Lear Buys Declaration – Why?

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When
I heard that Norman Lear and the “liberal” People for the American
Way (PFAW) bought an original print of the Declaration of Independence,
I got scared. I thought they were going to burn it. They do support
the right to burn such things. But then I realized they would never
burn the Declaration because of their fear that the combustion might
contribute to global warming. That was a relief, but then I started
worrying that maybe they would try to somehow repeal the Declaration
and rejoin us with the federal government in London.

According
to the latest liberal line on the Second Amendment, the American
Revolution was based on a misconception. Gary Wills, for example,
argues that colonial Americans actually owned few muskets and even
fewer that worked. New York Post, July 13, 1999. If that
is the case, then a gigantic historical misunderstanding has occurred.
The Revolutionary War started when the British Army went out on
a gun control mission at Lexington and Concord. Thus, I was afraid
that Norman Lear might argue that we should apologize to Britain,
reinstate the Monarchy and march the Queen up Fifth Avenue. But
I did a little research on the battles of Lexington and Concord
and discovered that Pulitzer-prize-winning historian Wills was wrong.
Since the Americans inflicted 273 casualties on the British
Army – the world's best-trained army at the time – it appears that the
colonists did have some guns that worked. The War was not the result
of a misunderstanding after all.

Having
concluded that we were safe from being reunited with the Monarchy,
I still wondered why PFAW bought the Declaration. I knew instinctively
that Lear and his group were hostile to its central themes and premises,
and I could only conceive of evil intent in their expensive purchase.
When, however, I learned they planned to use it a propaganda tool
to advance their political agenda, I was outraged. There is already
enough ignorance and confusion about the meaning of the Declaration
without PFAW distorting it beyond recognition.

Though
the Declaration is written in abstract terms, it is not subject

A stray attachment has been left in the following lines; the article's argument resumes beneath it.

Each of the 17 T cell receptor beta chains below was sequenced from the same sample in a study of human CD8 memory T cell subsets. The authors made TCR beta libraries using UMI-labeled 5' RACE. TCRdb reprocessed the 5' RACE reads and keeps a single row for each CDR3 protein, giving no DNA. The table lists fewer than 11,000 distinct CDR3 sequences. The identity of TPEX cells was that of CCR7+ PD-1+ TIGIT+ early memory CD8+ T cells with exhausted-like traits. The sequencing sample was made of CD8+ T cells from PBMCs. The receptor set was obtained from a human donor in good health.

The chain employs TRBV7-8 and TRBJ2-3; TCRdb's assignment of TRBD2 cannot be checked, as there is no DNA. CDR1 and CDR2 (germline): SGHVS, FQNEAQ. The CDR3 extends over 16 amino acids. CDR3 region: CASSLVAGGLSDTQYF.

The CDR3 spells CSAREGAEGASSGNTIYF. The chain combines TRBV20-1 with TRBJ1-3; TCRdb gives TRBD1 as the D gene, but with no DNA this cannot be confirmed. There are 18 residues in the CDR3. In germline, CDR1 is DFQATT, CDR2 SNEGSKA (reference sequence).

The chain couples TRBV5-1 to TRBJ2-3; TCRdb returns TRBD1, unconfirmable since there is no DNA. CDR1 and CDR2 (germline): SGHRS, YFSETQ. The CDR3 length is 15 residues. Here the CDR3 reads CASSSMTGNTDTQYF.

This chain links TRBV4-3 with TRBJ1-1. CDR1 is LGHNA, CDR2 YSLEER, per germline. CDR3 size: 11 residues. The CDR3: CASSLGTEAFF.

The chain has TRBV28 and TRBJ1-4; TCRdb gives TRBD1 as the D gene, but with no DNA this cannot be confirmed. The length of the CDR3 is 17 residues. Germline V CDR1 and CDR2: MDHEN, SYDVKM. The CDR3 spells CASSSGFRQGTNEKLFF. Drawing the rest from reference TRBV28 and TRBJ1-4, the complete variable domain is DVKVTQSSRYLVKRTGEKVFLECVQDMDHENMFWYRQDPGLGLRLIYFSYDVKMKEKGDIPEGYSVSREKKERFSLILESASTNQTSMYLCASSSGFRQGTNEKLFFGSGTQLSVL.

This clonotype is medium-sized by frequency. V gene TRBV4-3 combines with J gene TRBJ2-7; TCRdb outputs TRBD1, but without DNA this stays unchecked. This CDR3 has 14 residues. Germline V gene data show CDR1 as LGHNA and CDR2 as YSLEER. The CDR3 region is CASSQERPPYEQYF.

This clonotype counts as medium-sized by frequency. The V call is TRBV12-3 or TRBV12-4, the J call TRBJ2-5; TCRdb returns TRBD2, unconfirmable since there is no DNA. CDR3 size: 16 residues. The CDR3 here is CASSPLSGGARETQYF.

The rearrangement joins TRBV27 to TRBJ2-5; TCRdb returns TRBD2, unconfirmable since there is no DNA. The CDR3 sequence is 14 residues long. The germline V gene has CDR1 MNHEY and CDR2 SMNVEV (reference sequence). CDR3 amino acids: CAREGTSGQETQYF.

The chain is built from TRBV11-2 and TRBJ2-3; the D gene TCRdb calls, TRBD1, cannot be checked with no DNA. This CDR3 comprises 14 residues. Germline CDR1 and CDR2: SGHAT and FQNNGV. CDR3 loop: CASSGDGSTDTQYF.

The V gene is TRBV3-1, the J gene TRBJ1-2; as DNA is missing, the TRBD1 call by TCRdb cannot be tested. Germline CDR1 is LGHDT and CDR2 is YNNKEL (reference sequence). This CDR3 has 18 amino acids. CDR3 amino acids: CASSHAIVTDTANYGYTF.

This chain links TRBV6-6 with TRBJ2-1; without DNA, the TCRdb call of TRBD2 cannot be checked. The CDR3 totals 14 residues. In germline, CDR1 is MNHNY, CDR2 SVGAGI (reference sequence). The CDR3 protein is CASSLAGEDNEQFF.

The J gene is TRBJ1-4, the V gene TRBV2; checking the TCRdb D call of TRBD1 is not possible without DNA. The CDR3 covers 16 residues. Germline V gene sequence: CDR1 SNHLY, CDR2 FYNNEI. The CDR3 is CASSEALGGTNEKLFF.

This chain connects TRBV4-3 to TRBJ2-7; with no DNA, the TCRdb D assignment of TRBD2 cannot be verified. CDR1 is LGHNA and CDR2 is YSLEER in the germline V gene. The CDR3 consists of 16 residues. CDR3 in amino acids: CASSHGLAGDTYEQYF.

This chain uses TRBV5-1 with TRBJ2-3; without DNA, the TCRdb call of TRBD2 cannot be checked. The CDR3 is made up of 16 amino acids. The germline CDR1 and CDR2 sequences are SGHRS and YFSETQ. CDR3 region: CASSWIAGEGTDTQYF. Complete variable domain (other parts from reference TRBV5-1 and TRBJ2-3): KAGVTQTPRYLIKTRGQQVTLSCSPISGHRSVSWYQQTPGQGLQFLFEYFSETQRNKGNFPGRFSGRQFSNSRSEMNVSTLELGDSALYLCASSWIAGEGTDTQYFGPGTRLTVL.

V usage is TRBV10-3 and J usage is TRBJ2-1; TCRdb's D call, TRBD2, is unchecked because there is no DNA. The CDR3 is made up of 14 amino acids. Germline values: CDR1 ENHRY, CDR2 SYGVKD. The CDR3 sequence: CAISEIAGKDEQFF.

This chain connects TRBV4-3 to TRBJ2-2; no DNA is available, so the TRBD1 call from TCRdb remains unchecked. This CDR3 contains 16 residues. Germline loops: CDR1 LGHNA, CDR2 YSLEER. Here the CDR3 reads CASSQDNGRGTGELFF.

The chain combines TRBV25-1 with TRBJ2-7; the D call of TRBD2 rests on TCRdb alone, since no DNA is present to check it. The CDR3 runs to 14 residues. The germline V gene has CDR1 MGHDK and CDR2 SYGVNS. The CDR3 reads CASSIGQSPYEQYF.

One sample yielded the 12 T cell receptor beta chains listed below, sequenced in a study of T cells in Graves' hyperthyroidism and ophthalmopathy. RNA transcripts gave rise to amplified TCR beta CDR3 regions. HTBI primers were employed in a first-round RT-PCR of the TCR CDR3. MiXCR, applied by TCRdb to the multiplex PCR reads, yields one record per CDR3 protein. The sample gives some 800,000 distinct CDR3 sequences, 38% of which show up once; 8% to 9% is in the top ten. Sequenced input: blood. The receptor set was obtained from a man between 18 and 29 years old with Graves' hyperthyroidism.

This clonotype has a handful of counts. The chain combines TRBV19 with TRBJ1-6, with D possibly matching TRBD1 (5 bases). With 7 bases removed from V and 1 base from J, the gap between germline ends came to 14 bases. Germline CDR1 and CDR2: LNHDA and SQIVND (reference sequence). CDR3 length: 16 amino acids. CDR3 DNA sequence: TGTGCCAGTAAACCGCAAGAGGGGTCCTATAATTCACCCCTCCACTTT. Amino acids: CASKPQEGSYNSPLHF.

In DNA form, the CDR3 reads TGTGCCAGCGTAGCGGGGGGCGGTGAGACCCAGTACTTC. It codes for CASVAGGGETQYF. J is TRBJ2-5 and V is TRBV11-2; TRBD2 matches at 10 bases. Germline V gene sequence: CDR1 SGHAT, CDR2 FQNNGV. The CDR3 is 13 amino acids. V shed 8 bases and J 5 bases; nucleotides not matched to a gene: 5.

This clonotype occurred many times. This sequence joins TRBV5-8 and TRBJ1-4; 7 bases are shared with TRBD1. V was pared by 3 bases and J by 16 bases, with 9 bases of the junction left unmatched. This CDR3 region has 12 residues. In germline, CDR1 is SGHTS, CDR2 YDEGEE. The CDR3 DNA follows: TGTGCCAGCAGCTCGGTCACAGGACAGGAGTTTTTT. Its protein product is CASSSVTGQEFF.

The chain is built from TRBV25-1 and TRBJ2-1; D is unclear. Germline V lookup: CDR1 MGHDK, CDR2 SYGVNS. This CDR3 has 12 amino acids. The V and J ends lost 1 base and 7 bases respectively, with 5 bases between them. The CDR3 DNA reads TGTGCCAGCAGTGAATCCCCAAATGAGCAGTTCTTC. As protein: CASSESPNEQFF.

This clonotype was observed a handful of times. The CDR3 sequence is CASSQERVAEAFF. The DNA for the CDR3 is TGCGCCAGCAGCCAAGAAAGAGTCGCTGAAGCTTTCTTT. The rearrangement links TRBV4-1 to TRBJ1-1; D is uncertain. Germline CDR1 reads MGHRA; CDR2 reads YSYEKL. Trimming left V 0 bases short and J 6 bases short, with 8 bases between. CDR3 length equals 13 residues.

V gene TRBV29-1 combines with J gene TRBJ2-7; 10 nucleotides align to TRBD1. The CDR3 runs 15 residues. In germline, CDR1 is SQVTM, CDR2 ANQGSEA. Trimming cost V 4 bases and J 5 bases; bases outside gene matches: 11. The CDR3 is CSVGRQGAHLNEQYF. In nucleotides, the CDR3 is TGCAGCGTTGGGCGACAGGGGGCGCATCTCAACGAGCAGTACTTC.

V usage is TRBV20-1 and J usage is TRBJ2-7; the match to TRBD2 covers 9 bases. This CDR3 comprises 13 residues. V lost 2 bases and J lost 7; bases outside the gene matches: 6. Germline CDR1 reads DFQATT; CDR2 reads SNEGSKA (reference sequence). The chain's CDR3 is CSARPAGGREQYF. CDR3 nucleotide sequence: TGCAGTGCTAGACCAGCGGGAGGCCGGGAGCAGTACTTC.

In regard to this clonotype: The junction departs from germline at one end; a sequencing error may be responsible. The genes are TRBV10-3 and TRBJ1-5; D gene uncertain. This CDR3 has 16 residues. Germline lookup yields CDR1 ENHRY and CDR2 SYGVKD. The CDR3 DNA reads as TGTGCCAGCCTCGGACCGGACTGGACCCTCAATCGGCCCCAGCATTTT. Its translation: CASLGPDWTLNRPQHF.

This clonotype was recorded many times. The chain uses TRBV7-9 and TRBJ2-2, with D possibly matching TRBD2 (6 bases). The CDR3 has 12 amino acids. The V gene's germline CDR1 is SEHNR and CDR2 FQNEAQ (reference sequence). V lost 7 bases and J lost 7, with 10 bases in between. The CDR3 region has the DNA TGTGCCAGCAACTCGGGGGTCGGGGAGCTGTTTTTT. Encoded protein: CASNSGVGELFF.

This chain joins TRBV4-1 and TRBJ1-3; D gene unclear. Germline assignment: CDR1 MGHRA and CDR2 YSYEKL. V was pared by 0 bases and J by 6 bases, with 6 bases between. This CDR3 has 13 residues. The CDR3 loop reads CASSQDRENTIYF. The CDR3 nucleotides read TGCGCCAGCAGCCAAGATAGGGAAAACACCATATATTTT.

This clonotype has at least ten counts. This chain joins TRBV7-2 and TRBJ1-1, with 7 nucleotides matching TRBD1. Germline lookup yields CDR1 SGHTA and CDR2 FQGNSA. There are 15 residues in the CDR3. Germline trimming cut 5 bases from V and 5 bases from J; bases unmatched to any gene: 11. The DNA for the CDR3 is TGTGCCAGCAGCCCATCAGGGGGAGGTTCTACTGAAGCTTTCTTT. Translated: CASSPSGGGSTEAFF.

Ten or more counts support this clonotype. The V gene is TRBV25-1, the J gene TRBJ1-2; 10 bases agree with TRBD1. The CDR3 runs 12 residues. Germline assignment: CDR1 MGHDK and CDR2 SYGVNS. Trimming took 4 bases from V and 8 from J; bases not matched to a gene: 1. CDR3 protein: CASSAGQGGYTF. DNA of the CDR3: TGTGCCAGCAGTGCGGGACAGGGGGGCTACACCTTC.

to infinitely malleable interpretation. It is a terse statement
of the central tenets of radical republicanism, the predominant
political philosophy of the founders: that individuals have natural
and unalienable rights, the rights to life, liberty, and property,
that the limited role of government is to protect those rights;
that the people, not the government are sovereign, and they may
alter or abolish a government which abuses its power. Since the
people are sovereign, they have the right to bear arms, the right
of revolution, and of course, the right of secession from a larger
polity that is exploiting them.

PFAW
has declared its independence from these republican principles.
Its website attacks Clarence Thomas, the current justice whose views
most closely resemble Thomas Jefferson's. The web site also promotes
“gun control” which puts it at odds with Jefferson's stance: “No
free man shall ever be debarred the use of arms.” PFAW supports
the right to bare breasts but not the right to bear arms. Without
such a right, however, the rights of revolution and secession and
popular sovereignty have no means of enforcement. Without such a
right, there would have been no American Revolution, no United States,
and no Declaration of Independence for Norman Lear to purchase.
Where does PFAW stand on the right to secede? Let's just say that
PFAW opposes the private ownership of the means of production of
liberty.

Norman
Lear said he cried when he read the Declaration he had just purchased.
I'd like to think he cried because, having read the text for the
first time since high school, he realized how little he has in common
with the radical republican philosophy of the Declaration. But perhaps
I am being too harsh. Too judgmental. Perhaps I overlooked Lear's
advanced age. Perhaps he got confused about what he was buying.
Was he really looking for a historical document written by another
man named Jefferson? In his inaugural address, William Jefferson
Clinton stated: “My fellow citizens: Today we celebrate
the mystery of American renewal. This ceremony is held in the depth
of winter. But, by the words we speak and the faces we show the
world, we force the spring.” Clinton started out forcing
the spring and ended up forcing big government down our throats.
Now that's a philosophy a liberal like Norman Lear can embrace.

July
11, 2000

James
Ostrowski is an attorney practicing at 984 Ellicott Square, Buffalo,
New York 14203; (716) 854-1440; FAX 853-1303. See his website at
http://jamesostrowski.com.

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